Wow, I had no idea LoA is his favorite movie. Don’t shoot me but I haven’t seen this film yet, my hubby and I have always wanted to, but for some reason haven’t got around to it. I’m sure it deserves to be a legend.

  2. Avatar
    Encore Entertainment Reply

    Hmmm, I wouldn’t have thought that Spielberg was influenced by Lean, especially this one. I’ve always thought that Anthony Minghella seems to have been influenced heavily by Lean – the parallels seems espcially strong between Lean’s Lawrence of Arabia and Doctor Zhivago and Minghella’s The English Patient.

    Ruth, whenever you do watch make sure you clear up time. It’s loooooooooooong, but rewarding.

  3. Avatar
    Rodney Reply

    LoA is one of cinema’s true triumpmhs. It’s brilliant, amazing and astonishing, in equal measure. I’ve seen it a few times, and am still amazed at just how powerful it still is.

  4. Avatar
    Thomas Reply

    I had seen it a couple of times on tv, I guess, before I stumbled upon a theatre screening of a brand new print of the restored version, with THX sound. I have never had such a cinema experience before – or after. The epic operatic style, the courage to design soundscapes and paint large lanscapes, the intensity of the characters and the actors is mind-blowing, indeed. I read an interview with Lean where he explains that he actually chickened out of doing the film even more grandiose, cutrting back the first appearance of Omar Sharif (when he appears out of the desert heat) 5 minutes… and a fabulous script, too, with immensely quotable dialogues. (My favourite: “It damn well ‘urts! – Certainly it hurts. – What’s the trick then? –The trick, William Potter, is not minding that it hurts.”)

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    Dan Reply

    @Thomas: Everybody I’ve met who has had the opportunity to see this on the big screen says it’s one of the greatest cinematic experiences of their lives. That’s testament to the film’s lasting influence but also to that almost mind-blowing photography that I’m guessing looks even more impressive when it’s projected 30 feet high. I would love to see Lawrence of Arabia on the big screen. Maybe some day.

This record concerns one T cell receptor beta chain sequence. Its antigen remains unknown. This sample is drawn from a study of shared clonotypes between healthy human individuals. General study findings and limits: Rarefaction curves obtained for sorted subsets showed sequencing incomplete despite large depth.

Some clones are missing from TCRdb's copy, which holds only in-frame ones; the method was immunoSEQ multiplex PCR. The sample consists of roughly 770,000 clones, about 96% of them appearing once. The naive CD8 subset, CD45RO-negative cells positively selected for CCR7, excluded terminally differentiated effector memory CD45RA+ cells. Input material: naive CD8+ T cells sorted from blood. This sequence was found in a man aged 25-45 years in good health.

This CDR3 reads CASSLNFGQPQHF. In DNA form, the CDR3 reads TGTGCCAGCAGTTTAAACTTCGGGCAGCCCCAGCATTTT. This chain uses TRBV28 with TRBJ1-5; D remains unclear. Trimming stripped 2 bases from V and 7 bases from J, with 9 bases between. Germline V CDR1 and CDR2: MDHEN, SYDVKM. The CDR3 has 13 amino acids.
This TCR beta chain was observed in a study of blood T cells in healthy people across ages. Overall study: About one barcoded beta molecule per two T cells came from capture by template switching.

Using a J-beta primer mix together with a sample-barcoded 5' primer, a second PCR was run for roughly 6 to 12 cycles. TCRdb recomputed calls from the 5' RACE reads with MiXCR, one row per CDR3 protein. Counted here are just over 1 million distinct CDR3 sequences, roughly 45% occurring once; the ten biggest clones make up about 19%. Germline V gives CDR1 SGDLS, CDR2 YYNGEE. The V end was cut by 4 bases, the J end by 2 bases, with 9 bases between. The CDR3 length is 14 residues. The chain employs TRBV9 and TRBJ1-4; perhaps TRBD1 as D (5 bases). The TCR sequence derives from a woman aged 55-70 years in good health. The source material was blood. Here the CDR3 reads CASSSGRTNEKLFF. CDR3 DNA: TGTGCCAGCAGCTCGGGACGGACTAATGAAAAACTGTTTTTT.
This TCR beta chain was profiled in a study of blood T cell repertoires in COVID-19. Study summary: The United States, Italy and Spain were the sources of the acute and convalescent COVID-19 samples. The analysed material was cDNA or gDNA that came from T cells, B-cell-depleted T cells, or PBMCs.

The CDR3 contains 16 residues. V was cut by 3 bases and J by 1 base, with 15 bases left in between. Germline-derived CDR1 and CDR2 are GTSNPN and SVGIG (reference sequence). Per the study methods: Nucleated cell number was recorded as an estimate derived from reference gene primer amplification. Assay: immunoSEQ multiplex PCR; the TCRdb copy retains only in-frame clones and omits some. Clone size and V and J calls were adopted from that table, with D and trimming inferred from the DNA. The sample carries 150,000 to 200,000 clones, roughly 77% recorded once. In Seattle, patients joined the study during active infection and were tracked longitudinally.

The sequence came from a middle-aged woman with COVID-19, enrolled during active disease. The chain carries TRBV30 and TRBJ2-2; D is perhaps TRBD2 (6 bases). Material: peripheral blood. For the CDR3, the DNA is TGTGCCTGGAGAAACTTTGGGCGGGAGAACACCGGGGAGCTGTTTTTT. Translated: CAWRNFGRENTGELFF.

@rtm: Yes Ruth, clear the diary for this one and don’t think there’s something wrong with your TV at the beginning as the score plays to a blank screen for the first five minutes. But as Encore says, very, very rewarding at the end.

  6. Avatar
    Thomas Reply

    @Dan: oh and I forgot to mention – it was a 70 mm print!!!!

  7. Avatar
    Alyson Reply

    Spielberg is right, this film leaves you stunned and speechless the fist time around. I’ve only seen it once and I know I need to see it at least once more before really writing about it. But to see it in a theater, ah! What a dream.

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    mark Reply

    LoA is undeniably a good pic … many memorable moments, including the part when O’Toole and the kiddie reach the Suez Canal and see the ship passing thru the desert. However, I saw the original in a theatre in 1982 and, some years later, watched the restored version (again in a cinema) and still felt something was missing. that hasn’t changed …

    For me, Lean’s masterpiece was Bridge on the River Kwai. Didn’t think this until I saw a 70mm reissue print circa 1994 and a few things stood out.

    (1) William Holden as the anti hero – finally saw why he was a leading Hollywood star for 20 plus years … on the surface the film may have been about disfunctional British one-up man ship, but for me it was really about a cowardly American who almost gets away but then sacrifices himself when the misson he’s sent on on goes AWOL.

    (2) It’s an art film – opens and closes with the eagle soaring through the air above the jungle.

    Sometimes, late at night, when I’m by myself and not thinking about female pubic regions, I dream about remaking this film. In it are Brad Pitt (playing William Holden), Clive Owen (Alec Guiness) and Jude Law (Jack Hawkins). The final member of this stellar cast is Hugh Laurie, who plays the James Donald character. Imagaine it – Dr House limping down the hill crying “Madness, madness” after the battle. A potential masterpiece …